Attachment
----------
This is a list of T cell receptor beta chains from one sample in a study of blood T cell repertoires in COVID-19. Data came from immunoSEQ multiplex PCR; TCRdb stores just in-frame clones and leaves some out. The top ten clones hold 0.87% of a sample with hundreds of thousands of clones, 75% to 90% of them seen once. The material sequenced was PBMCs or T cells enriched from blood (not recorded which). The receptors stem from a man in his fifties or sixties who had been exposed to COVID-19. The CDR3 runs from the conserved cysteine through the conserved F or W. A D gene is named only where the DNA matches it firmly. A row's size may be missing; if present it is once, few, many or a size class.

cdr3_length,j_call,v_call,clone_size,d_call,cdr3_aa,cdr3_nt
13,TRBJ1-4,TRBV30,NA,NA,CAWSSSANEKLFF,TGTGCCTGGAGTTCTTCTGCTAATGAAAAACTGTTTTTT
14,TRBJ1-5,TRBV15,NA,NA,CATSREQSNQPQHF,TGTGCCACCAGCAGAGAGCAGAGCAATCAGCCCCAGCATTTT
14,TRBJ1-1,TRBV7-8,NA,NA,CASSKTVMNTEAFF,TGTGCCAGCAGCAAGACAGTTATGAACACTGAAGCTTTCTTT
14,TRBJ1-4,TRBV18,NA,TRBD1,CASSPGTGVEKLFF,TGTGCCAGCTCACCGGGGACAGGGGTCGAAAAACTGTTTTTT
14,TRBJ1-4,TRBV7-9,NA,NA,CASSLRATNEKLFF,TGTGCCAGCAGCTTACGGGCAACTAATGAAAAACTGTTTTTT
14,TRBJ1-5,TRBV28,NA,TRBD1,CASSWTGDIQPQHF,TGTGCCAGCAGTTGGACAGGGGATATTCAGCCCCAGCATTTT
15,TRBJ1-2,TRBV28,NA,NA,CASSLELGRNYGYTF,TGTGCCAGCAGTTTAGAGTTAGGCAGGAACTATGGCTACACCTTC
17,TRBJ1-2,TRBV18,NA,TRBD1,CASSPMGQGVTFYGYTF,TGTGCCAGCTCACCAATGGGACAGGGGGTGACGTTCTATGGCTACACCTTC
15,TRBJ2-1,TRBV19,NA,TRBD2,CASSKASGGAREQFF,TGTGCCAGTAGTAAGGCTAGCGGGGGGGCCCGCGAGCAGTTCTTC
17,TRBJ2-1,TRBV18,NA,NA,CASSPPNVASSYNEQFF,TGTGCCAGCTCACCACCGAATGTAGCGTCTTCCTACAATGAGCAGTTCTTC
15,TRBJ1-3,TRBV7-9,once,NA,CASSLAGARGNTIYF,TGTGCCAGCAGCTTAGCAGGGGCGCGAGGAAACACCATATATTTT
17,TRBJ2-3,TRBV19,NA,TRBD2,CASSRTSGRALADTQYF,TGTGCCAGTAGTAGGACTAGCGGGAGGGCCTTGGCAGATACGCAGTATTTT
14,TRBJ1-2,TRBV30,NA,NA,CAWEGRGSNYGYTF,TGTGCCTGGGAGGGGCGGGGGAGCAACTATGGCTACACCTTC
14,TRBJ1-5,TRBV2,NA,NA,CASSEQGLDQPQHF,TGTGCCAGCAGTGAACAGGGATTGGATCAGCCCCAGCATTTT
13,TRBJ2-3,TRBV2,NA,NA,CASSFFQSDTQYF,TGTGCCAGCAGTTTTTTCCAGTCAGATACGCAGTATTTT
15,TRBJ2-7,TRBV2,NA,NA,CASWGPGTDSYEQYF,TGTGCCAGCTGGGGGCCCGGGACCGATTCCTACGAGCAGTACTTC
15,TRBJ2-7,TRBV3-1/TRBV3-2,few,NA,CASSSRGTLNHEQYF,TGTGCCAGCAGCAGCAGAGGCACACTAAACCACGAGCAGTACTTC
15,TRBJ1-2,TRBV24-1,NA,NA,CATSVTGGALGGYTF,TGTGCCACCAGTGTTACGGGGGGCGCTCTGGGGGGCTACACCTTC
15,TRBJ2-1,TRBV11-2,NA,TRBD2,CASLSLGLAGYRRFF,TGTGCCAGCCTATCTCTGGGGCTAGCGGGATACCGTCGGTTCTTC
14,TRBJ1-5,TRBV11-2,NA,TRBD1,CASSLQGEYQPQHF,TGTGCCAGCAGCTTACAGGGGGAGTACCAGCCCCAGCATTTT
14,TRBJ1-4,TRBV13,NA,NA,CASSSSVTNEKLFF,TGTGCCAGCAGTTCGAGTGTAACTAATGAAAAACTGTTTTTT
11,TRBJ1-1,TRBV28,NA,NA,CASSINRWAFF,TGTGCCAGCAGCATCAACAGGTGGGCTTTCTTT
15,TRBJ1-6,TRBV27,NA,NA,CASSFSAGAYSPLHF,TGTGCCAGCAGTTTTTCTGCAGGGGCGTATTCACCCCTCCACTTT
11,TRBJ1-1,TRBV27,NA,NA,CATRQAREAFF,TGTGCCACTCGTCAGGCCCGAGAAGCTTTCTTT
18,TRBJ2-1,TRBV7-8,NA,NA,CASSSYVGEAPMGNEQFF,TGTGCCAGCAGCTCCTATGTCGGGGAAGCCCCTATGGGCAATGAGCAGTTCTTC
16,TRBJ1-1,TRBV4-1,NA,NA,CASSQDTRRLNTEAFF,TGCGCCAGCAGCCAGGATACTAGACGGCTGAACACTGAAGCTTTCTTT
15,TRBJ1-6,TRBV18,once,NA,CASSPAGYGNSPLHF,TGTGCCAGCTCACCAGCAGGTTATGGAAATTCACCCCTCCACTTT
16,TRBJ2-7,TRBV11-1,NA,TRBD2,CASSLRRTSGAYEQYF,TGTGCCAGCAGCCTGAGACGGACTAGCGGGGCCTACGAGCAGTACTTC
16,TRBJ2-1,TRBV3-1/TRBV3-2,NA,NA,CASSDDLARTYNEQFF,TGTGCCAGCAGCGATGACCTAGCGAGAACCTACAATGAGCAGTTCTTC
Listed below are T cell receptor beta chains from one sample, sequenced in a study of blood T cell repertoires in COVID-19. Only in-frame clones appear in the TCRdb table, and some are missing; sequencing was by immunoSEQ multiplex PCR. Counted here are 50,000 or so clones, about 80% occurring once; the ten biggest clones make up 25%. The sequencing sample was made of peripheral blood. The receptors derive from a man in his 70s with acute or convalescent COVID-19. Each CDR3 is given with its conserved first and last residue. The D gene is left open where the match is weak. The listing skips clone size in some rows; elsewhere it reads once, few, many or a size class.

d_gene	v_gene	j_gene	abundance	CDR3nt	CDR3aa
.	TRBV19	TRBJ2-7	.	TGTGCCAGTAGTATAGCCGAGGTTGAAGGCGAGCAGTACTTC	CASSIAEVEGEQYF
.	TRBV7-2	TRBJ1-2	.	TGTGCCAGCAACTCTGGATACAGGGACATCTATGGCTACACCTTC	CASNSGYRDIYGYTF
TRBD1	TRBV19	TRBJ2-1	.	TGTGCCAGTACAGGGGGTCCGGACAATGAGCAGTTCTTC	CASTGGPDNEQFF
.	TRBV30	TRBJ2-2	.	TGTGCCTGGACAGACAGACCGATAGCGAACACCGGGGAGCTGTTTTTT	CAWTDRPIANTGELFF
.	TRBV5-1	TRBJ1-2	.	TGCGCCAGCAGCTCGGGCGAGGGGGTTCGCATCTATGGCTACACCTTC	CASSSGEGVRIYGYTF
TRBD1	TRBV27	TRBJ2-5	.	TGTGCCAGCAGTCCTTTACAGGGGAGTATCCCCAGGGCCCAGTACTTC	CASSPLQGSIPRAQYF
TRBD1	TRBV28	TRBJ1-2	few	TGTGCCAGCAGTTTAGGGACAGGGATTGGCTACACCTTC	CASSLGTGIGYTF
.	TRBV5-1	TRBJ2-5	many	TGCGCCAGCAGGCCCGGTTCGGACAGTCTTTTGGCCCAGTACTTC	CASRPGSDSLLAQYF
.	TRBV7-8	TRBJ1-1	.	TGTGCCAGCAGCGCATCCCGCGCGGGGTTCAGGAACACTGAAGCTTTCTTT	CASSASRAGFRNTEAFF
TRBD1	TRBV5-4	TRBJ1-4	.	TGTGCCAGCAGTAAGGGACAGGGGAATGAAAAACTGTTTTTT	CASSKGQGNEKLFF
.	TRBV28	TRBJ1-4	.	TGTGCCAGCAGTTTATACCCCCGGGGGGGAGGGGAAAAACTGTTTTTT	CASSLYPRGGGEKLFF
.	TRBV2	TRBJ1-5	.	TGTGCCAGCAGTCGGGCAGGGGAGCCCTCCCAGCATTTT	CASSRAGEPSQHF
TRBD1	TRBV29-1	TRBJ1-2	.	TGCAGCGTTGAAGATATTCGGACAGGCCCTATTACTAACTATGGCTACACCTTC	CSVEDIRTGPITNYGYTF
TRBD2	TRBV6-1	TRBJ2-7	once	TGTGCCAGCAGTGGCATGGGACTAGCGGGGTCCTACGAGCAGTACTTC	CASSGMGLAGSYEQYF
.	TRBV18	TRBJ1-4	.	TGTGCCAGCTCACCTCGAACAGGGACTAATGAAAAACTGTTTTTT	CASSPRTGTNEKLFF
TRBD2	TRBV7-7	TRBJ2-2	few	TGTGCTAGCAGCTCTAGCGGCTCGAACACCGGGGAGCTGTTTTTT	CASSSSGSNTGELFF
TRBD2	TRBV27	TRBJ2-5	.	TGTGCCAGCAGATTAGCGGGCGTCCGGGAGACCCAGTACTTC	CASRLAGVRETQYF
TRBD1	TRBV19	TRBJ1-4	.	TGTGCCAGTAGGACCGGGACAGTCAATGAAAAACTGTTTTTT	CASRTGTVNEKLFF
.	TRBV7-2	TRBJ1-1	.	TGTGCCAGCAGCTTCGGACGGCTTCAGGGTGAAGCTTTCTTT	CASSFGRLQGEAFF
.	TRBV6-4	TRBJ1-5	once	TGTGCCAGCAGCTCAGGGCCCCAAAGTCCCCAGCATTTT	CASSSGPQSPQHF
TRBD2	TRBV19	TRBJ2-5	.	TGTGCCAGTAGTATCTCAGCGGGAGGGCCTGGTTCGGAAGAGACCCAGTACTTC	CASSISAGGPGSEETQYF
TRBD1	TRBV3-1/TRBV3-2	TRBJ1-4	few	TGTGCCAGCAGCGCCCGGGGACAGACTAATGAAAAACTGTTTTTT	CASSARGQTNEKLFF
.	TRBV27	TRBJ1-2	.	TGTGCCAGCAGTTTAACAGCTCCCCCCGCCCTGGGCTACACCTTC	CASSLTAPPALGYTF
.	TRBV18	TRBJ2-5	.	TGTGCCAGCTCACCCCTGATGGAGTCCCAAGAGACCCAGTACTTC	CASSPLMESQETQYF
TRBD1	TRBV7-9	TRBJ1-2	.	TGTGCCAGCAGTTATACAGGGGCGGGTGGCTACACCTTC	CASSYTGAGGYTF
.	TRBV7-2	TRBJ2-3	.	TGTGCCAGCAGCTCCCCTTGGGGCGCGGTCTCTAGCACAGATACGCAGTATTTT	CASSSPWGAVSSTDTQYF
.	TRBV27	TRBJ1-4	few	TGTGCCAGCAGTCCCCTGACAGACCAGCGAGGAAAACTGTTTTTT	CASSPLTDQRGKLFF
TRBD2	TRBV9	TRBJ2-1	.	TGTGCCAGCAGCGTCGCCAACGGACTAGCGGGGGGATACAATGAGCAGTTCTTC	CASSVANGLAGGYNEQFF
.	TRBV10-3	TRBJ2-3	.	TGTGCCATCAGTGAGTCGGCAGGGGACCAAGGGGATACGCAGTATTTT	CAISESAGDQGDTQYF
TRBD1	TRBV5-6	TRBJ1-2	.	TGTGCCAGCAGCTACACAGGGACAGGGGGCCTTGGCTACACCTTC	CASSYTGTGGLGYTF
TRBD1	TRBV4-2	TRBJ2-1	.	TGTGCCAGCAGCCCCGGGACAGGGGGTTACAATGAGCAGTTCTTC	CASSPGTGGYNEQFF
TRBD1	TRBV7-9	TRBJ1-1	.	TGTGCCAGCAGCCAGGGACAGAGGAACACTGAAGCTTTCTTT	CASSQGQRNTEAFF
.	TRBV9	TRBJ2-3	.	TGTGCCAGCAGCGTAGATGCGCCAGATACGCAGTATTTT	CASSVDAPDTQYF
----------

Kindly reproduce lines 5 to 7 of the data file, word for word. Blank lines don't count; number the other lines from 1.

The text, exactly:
14,TRBJ1-1,TRBV7-8,NA,NA,CASSKTVMNTEAFF,TGTGCCAGCAGCAAGACAGTTATGAACACTGAAGCTTTCTTT
14,TRBJ1-4,TRBV18,NA,TRBD1,CASSPGTGVEKLFF,TGTGCCAGCTCACCGGGGACAGGGGTCGAAAAACTGTTTTTT
14,TRBJ1-4,TRBV7-9,NA,NA,CASSLRATNEKLFF,TGTGCCAGCAGCTTACGGGCAACTAATGAAAAACTGTTTTTT